Given the time and budgetary constraints of a pharmacy residency project, it was feasible to retro­spectively audit a total of about 120 medical records from any of the 3 hospitals in the region, as a convenience sample. Approval was granted by the Conjoint Health Research Ethics Board of the University of Calgary on February 9, 2006, and data were collected and summarized by mid-June 2006.

Of the 44 orthopedic surgeons on staff in the region, 15 focused on knee and hip arthoplasty and had a primary affiliation with the Subdivision of Joint Reconstruction. The practice of these subspecialists was of most interest, and each was assigned a unique identifier letter to allow stratification by surgeon. The hospital site where each procedure was performed was deemed to be of lesser importance, so there was no stratification by site; instead, the practice of each of the surgeons was simply followed sequentially, regardless of where the operations were performed. Apcalis Oral Jelly

Working with a proposed maximum of 120 charts for review, 4 knee and 4 hip procedures were sought for each of the 15 surgeons. The Department of Quality, Safety and Health Information (QSHI) was asked to provide a list of all adult patients who had undergone a primary, cemented total hip (dual component, using bone cement alone or combined with bone graft) or knee (tri-component, using bone cement alone or combined with bone graft) arthroplasty procedure at any of the 3 tertiary care hospitals, and a list of patients’ medical record numbers was generated. Given the high probability of seasonal coverage, the summer months were avoided, and a 3-month block of time (March to May 2006) was chosen; this period was recent, and there was also a high probability that medical records would be complete and accessible. Consecutive operative reports from the list were screened and selected according to the surgeon who had performed the arthoplasty (not the admitting or discharging surgeon) and the procedure that had been performed (as recorded in operating room data, rather than QSHI data) until data on 8 procedures per surgeon had been found. Each of the medical records was reviewed by a single investigator (C.C.) to determine the patient’s age, sex, weight, height, allergy status, and baseline creatinine level; the use of bone cement (type, quantity, and concentration of antibiotic if an ABC was used); the hospital site of the procedure; the patient’s history of smoking tobacco and comorbid conditions (diabetes mellitus, rheumatoid arthritis, inflammatory bowel disease, chronic renal insufficiency); and the patient’s use of concurrent immunosuppressive medications. cialis 10 mg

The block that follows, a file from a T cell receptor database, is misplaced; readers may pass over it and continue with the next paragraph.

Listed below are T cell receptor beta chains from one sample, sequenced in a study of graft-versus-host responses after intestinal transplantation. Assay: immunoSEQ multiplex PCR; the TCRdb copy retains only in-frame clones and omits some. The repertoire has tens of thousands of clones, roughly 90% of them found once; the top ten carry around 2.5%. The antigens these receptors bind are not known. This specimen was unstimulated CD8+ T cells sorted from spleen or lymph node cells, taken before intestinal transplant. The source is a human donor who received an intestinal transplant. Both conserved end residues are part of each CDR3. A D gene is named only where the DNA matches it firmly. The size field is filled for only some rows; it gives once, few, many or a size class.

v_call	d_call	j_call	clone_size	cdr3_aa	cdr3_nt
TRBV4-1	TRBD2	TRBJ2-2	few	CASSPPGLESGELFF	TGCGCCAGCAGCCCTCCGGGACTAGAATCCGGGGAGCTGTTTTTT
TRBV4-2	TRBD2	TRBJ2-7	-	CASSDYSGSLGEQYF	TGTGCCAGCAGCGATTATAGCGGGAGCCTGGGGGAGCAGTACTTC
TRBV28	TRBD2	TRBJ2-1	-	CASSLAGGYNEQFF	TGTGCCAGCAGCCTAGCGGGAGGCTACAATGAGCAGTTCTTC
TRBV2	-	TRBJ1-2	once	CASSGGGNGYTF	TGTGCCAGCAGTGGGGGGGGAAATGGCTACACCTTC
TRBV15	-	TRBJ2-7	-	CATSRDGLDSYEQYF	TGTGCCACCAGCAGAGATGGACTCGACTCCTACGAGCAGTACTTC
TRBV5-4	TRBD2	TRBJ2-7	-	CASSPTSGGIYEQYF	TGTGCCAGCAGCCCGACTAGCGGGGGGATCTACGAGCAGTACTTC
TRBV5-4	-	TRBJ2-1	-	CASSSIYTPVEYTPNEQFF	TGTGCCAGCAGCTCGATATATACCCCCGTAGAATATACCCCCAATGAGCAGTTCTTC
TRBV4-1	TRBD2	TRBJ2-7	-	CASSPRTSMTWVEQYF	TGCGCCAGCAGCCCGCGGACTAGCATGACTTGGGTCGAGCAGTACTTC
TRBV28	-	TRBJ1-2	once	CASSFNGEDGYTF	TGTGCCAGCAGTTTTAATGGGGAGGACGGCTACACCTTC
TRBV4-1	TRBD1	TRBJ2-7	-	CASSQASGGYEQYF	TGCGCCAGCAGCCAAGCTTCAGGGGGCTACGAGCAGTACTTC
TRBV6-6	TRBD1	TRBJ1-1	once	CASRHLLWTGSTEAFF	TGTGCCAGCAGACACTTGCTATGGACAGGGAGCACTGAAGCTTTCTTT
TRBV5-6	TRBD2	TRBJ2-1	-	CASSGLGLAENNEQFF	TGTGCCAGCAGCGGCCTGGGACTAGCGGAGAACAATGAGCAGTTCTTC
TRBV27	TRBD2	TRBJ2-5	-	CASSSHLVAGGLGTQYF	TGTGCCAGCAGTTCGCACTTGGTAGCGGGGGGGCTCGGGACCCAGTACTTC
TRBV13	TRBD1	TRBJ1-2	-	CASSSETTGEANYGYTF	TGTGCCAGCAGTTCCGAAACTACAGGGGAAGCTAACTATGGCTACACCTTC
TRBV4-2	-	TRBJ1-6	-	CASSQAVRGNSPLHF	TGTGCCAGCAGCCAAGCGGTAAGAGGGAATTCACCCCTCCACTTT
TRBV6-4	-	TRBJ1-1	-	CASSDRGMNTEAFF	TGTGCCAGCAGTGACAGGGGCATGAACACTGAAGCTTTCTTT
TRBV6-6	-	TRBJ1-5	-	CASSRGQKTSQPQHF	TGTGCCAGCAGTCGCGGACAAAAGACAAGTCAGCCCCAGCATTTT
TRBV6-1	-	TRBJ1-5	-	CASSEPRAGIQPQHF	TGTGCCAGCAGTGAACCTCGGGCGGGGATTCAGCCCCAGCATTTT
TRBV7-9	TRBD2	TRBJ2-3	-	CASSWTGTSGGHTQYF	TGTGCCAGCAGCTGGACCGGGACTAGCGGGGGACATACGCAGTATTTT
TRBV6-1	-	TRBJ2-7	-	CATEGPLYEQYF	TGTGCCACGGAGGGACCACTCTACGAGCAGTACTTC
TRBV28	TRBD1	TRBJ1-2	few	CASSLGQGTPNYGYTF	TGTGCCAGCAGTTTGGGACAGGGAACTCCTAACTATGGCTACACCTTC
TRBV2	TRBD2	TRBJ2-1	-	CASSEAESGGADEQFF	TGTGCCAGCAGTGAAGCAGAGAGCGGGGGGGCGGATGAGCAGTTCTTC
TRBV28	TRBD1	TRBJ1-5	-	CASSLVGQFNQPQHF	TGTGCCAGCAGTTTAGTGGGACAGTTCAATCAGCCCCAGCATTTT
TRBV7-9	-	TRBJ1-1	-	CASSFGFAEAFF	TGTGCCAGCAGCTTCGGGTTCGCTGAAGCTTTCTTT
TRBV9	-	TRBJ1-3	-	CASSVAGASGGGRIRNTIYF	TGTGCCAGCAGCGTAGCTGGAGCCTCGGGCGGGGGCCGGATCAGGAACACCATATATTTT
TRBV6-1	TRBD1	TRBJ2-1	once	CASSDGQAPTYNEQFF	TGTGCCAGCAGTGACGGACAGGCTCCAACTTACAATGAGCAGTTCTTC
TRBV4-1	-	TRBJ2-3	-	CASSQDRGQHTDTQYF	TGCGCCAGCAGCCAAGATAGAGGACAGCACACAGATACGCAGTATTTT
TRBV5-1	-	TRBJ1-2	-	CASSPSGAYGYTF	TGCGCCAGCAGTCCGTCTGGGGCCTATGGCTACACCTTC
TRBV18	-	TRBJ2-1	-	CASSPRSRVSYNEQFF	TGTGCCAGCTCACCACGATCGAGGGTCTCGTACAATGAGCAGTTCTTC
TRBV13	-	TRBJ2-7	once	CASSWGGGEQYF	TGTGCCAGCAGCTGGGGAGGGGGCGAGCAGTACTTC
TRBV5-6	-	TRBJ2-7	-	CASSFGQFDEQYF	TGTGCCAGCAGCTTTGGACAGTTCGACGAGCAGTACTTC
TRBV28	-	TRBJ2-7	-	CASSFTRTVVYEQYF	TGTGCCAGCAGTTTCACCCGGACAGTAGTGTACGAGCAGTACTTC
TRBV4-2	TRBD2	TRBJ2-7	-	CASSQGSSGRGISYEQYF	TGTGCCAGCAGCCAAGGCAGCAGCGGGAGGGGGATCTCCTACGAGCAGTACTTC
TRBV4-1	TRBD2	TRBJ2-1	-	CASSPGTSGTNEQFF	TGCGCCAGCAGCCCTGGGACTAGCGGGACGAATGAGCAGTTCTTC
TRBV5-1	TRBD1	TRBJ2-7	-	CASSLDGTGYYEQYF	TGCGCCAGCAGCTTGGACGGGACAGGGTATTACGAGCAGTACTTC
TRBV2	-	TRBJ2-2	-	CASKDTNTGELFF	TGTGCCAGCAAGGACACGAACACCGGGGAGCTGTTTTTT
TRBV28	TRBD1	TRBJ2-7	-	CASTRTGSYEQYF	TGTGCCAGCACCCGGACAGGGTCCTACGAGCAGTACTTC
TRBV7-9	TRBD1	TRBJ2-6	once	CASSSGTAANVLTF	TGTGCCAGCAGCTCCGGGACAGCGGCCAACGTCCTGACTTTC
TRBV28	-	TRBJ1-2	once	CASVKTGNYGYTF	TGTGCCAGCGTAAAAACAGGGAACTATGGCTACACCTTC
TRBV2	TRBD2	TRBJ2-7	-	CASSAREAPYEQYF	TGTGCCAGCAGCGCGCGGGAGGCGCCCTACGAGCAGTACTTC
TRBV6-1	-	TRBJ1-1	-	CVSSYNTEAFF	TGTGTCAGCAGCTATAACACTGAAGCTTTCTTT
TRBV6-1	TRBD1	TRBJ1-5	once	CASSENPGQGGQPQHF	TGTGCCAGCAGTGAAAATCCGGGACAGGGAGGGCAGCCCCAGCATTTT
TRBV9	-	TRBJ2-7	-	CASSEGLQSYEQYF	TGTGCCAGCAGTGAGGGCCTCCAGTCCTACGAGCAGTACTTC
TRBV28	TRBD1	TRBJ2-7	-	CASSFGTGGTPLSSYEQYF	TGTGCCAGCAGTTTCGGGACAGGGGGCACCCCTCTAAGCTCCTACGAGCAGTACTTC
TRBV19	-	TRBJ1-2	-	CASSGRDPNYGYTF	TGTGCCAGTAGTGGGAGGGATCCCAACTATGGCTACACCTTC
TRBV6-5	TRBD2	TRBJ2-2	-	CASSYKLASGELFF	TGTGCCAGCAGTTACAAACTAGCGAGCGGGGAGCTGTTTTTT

The data were entered into a Microsoft Excel spreadsheet, which was used to generate descriptions of aggregate data and to allow comparison of the various patient characteristics. A 2-tailed Fisher’s exact test for significance was applied to compare unpaired groups, as appropriate. No external funding was secured for this descriptive, exploratory audit.